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Alessandro Minuto-Rizzo, President

A look the the future

Ahmad Masa’deh


Ten years after the Arab Spring, its serious consequences are far from being resolved in the Arab Region. Social change movements and uprisings are ongoing and will continue to transform and evolve until people attain dignity, equal opportunity, human rights and self-ruling.
In the first round of the Arab uprisings, people suffered great losses. While in some countries state regimes augmented their power and returned to executing business as usual, civil war tore others apart. However, the uprisings underscored that people will no longer opt to stay silent. With a nation that is comprised of youth seeking job opportunities and a better life, one would expect more waves of uprisings to follow in the future.
In order to avoid future hard rifts and further fragmentation in Arab countries, national conciliation is a must. This exercise will differ from one country to another depending on the severity of the events and implications of the first round of uprisings. However, to serve the best interest of Arabs, the stability of official institutions should be maintained, time and effort wasting should be avoided, and any conciliation process must be guided by the following principles:

a) Democracy is the ultimate objective: It is futile to continue carrying on political reform exercises in Arab countries in the same manner they were done in the past ten years, i.e. giving lip service with no real substance. To be effective, consensus should be reached among society and political circles. The end game of political reform should arrive at a multiparty, plural and democratic system, a system that emphasizes that power rests with the people. In addition, the reinvigoration of rule of law, structurally and statutory, is a requisite for success and a safety net.

b) Human rights are at the core of social systems: Coupled with establishing proper democratic structures, human rights and personal dignity should become central in the discussion and eventually the core of social systems. This is a notion that needs to be re-defined culturally, ranging from parental attitudes to social, economic or religious freedom. This should not be understood, however, to mean the overtaking of inherited deep-rooted customs and traditions indigenous to Arab societies.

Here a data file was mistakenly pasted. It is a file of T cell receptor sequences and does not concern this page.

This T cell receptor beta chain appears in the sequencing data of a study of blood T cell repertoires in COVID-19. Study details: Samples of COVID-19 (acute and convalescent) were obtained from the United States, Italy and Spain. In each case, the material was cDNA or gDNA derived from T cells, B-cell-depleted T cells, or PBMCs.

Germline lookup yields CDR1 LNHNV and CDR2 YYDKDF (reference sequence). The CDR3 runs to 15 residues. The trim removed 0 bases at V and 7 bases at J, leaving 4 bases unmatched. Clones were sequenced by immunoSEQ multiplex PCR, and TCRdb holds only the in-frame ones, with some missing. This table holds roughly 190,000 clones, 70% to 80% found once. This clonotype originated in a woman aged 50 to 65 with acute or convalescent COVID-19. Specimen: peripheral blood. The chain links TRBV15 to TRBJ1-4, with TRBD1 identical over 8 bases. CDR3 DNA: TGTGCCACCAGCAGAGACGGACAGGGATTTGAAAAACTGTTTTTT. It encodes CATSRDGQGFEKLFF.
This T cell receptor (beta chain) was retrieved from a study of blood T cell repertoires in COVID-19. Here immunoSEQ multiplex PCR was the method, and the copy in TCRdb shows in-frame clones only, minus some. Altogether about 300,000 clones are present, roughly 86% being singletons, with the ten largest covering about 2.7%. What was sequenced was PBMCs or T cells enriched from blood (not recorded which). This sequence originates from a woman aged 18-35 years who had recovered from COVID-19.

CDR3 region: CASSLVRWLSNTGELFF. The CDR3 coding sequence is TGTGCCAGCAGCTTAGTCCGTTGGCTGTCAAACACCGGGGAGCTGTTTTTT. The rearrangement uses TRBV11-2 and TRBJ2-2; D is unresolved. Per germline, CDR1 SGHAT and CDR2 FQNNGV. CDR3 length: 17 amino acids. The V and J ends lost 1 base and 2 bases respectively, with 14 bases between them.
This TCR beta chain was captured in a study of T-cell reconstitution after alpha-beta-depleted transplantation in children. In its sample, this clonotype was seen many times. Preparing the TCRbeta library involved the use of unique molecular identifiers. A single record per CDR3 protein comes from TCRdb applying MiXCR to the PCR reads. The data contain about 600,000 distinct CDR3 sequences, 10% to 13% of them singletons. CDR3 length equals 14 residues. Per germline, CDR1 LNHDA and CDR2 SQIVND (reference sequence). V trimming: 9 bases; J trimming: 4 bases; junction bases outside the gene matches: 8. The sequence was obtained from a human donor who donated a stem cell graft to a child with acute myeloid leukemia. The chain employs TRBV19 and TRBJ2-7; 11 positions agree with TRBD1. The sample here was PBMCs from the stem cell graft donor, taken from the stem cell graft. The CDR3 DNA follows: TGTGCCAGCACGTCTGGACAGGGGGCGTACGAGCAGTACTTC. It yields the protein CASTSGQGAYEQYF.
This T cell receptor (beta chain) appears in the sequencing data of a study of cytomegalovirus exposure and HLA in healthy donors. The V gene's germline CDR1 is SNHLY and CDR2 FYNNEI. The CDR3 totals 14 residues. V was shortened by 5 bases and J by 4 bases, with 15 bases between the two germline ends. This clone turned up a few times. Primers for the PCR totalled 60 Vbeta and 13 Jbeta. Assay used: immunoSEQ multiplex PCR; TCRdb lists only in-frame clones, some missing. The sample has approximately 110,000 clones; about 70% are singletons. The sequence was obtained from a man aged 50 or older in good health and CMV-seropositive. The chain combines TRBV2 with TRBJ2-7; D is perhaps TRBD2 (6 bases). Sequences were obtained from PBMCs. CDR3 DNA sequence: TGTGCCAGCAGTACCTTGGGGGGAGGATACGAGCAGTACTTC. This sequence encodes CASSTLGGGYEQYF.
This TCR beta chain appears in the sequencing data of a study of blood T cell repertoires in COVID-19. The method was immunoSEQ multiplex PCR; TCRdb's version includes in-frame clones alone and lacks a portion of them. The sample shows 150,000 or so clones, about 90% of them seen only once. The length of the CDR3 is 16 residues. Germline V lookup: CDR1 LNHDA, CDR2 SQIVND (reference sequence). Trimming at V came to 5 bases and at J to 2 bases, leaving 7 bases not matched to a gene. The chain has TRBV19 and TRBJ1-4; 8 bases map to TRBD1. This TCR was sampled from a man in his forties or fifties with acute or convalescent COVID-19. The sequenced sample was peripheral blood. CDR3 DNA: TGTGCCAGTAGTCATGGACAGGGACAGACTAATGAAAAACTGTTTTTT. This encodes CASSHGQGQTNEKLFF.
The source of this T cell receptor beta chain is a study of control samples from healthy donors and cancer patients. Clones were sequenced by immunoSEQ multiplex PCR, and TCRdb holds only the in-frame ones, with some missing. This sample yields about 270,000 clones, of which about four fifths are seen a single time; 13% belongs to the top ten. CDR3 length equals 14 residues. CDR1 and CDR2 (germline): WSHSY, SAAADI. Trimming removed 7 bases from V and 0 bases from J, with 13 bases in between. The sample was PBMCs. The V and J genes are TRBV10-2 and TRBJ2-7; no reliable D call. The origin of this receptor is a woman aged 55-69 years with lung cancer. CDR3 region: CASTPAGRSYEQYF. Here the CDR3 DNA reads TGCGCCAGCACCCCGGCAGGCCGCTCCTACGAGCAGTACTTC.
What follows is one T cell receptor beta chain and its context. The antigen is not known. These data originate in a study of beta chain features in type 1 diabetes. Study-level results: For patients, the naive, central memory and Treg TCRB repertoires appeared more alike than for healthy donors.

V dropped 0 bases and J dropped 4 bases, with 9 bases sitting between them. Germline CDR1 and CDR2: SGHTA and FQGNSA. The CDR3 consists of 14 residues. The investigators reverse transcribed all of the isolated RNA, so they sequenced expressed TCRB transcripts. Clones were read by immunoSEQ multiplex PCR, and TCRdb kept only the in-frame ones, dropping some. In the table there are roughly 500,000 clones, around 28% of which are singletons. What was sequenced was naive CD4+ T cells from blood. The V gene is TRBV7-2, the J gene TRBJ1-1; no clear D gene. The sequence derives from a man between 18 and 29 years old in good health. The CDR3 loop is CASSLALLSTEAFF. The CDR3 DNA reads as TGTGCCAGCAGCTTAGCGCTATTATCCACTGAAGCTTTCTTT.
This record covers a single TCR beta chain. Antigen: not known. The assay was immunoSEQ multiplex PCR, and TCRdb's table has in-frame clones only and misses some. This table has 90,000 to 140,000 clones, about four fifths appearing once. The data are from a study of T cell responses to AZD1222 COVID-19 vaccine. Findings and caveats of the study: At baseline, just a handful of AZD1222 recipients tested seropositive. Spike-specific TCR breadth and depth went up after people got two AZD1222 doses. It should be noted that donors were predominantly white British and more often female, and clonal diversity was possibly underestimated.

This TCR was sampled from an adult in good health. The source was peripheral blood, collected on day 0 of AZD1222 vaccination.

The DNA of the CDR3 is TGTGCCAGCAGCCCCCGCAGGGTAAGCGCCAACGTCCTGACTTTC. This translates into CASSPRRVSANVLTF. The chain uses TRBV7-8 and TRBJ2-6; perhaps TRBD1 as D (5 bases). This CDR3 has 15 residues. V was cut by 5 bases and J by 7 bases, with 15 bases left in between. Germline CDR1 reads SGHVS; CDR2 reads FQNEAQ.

c) Jobs, industry, science & innovation: With a population of 337 million people, out of which over 100 million are within the age of 10 to 24 years old, the Arab human bomb is ticking. Consumer-oriented structures that Arab regimes adopted after their independence from 19th century colonialism meant that citizens, especially the youth, were put at a disadvantage when it comes to utilizing and benefiting from industrial and technological leaps. In turn, this created scarcity in innovative job opportunities in the digital world for Arab economies. Empowering Arab societies with modern scientific and educational tools should be at the forefront of economic reform programs, with a quest to achieve more viable job opportunities and prosperous societies. Not only will this reduce legal and illegal immigration to other countries, but it will also assist in undermining other threats such as terrorism and extremist thinking.

Picture of Ahmad Masa’deh

Ahmad Masa’deh

Dr Masa’deh served as Minister, Ambassador and chief of an international organisation. Today, he practices law and is the Managing Partner of Khalaf Masa’deh & Partners Ltd. He was also the Jordanian Coordinator at the Union for the Mediterranean and Jordan’s Representative to NATO.

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